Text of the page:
What Classifies as Animal Abuse
Animal abuse or cruelty is any act which results in the harming of an animal, whether it is intentional or through negligence. This includes a person’s own pets. There are 2 main categories of animal cruelty which are treated differently by law enforcement authorities; these are intentional cruelty and neglect. While intentional cruelty is easier to understand and most of us find it obvious which acts are classified in this category, neglect is harder to describe primarily because it encompasses a very wide array of actions (or inactions).
In short, neglect is the failure to provide an animal you own or care for with adequate shelter, food, water, or care (medical or otherwise). This includes, but is not limited to: submitting and animal to starvation or dehydration; failure to treat parasite infections; failure to seek veterinary aid when the animal is in need of it; confinement of the animal without providing adequate light/space/ventilation; keeping an animal in unsanitary conditions; failure to care for the animal’s nails or hoofs which results in excessive growth.
While the past half decade has seen dramatic improvements in the fight against animal cruelty, there is still much to be done. There is no single, unified, widely accepted definition of the term ‘animal cruelty’ – something which has greatly hampered individual pursuits for justice. Due to the lack of a unified legislation in these matters, many matters of animal cruelty must be fought on a case-by-case basis, slowing down the process. And not only that, but even the more widely accepted definitions of the term are nowhere near to understanding and covering every animal’s basic needs.
In the almost every situation where there is a law in place in order to prevent animal cruelty, that law only ever accounts for cases in which the abuse is morally wrong from a human’s point of view. This means that virtually no law or set of laws takes into account the animals’ social needs – something which a great many people find very frustrating, having reported a case of what they consider animal abuse only to then find out that no laws were, in fact ,broken. One of the best examples for such a case is the classical ‘dog tied with chain’ situation. Imagine a house with a yard. In this yard there is a dog house – sufficiently large for the dog living inside, and well maintained. Tied to this dog house there is – as expected – a dog. One that is to all extents and purposes living an apparently good life, being well fed and hydrated, not physically abused in any way, and not ill. The dog, however, is chained to its house permanently. 24 hours a day, 7 days a week. Not only that, but the owner hardly ever interacts with it.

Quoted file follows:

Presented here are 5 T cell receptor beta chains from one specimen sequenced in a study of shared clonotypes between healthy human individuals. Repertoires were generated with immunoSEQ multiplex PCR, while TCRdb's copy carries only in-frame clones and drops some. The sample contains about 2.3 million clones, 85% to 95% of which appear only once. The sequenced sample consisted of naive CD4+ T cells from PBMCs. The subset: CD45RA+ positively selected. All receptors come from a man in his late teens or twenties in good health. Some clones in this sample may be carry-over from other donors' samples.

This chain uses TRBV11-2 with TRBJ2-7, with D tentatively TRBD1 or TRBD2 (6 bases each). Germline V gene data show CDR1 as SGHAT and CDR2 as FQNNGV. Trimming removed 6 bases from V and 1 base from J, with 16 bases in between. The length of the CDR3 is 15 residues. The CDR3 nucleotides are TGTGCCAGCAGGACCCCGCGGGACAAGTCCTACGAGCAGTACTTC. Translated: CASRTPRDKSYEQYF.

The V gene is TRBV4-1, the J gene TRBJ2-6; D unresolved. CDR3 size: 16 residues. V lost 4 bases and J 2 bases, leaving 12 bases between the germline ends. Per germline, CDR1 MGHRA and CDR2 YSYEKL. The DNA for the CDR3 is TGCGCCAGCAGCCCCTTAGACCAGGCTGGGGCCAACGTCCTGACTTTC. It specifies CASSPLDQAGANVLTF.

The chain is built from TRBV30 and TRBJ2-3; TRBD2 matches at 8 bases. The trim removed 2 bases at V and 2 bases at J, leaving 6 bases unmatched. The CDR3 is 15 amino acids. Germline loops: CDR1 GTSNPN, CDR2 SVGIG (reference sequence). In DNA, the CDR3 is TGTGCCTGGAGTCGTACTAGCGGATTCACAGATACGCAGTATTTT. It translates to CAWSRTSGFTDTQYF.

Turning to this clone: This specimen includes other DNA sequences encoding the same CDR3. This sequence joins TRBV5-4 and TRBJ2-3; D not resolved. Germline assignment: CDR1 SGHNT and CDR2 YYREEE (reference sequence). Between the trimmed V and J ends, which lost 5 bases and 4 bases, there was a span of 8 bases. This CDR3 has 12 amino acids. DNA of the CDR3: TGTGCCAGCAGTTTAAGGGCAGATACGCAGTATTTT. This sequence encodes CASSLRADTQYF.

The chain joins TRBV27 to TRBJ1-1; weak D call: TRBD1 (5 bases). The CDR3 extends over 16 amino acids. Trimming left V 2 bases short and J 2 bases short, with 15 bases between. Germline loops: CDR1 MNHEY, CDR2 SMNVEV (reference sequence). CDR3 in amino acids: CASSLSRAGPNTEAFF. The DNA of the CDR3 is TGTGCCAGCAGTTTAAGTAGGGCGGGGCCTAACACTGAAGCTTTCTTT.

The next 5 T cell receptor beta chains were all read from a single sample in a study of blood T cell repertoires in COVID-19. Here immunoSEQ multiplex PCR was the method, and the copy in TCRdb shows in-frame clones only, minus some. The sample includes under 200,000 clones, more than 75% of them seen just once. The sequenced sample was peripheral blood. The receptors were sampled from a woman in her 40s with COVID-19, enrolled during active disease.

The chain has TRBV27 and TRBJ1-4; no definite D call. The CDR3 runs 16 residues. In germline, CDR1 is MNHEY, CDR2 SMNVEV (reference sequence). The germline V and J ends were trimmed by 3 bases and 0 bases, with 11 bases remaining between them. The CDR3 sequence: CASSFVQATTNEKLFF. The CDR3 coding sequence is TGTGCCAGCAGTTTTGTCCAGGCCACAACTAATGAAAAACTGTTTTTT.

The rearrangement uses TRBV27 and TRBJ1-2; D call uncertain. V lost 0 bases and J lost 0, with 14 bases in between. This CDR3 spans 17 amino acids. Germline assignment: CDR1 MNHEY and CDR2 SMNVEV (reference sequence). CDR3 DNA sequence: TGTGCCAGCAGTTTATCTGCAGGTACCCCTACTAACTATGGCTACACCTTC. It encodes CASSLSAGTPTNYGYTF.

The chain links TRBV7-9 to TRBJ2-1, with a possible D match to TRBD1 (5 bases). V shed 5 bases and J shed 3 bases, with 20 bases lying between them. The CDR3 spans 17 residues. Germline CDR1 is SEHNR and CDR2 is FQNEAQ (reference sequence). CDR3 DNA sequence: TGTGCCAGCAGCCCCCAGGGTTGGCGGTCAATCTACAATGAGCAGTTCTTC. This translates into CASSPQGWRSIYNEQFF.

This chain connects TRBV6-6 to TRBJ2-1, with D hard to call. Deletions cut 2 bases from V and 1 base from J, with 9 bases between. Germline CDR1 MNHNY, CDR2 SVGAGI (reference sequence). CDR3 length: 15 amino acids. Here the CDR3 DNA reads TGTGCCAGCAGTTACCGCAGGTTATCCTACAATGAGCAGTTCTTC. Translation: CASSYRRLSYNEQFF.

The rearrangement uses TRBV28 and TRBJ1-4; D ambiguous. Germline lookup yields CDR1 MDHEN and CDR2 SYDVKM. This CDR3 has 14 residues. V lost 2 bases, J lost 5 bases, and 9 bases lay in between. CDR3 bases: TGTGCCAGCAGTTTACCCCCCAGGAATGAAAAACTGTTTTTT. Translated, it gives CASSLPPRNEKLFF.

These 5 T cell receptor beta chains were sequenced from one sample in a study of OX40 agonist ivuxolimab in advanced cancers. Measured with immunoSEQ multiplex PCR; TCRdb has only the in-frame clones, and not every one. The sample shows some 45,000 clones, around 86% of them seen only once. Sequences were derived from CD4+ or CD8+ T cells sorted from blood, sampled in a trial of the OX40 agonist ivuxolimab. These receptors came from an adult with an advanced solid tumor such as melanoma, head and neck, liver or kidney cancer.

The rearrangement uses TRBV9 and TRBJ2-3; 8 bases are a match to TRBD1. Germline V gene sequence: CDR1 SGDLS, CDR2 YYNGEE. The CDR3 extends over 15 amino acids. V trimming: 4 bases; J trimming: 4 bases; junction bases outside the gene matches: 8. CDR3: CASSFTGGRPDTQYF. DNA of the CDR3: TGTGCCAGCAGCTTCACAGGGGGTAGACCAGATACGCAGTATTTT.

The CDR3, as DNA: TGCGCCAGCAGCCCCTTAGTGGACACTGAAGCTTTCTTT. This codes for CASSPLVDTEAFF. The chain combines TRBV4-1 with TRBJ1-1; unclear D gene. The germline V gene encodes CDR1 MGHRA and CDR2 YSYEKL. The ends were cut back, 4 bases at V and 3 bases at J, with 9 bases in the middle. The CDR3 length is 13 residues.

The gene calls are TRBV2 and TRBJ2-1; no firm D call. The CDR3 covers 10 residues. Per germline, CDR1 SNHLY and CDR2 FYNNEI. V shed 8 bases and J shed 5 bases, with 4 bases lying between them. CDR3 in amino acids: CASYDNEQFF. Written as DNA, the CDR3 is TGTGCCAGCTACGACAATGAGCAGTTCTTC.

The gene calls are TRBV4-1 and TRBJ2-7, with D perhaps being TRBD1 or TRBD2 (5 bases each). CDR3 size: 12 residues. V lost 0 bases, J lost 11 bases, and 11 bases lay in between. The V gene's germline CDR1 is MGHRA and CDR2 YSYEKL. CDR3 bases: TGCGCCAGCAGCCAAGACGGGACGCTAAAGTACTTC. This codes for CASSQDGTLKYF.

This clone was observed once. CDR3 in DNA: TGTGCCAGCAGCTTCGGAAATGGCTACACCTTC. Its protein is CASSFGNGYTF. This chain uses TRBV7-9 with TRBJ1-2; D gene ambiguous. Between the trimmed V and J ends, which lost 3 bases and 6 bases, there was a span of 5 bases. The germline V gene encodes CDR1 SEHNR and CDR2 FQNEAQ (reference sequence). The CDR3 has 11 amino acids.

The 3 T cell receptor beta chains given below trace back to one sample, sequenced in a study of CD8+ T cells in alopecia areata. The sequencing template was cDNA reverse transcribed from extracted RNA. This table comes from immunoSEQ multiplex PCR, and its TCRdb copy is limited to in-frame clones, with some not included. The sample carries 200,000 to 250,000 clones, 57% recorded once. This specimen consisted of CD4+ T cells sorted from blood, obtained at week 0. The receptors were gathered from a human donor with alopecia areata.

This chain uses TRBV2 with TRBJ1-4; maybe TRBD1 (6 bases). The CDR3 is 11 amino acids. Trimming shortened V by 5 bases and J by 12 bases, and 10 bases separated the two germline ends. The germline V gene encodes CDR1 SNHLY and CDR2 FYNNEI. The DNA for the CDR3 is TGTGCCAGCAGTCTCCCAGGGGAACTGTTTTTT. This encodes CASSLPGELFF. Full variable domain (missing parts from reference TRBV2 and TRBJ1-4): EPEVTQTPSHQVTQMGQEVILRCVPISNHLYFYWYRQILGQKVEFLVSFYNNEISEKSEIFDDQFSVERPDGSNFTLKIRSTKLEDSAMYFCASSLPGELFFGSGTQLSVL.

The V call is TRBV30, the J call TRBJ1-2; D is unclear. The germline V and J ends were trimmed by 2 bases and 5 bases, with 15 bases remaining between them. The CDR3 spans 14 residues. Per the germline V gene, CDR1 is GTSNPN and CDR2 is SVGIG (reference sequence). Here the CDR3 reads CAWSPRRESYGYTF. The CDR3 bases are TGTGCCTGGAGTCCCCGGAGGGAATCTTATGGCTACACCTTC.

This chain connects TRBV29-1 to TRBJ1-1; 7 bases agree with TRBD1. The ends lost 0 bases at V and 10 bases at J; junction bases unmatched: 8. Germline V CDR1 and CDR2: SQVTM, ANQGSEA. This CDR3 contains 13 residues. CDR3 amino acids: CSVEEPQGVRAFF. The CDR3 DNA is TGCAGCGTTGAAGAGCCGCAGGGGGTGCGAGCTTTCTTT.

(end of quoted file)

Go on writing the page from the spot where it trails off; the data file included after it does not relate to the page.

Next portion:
In this case, the dog is living in virtual social isolation, suffering from a severe lack of social interaction – something incredibly important for a pack animal such as the dog. Is this wrong? Yes. Yes it is. Is it legal? Unfortunately, the answer is still yes. The dog is not the victim of animal cruelty according to any of the diverse definitions of animal abuse. Nevertheless, this dog is suffering, and is treated poorly by an owner who either does not understand what the dog needs, or simply does not care. There is still a long way to go on the road to true animal protection laws.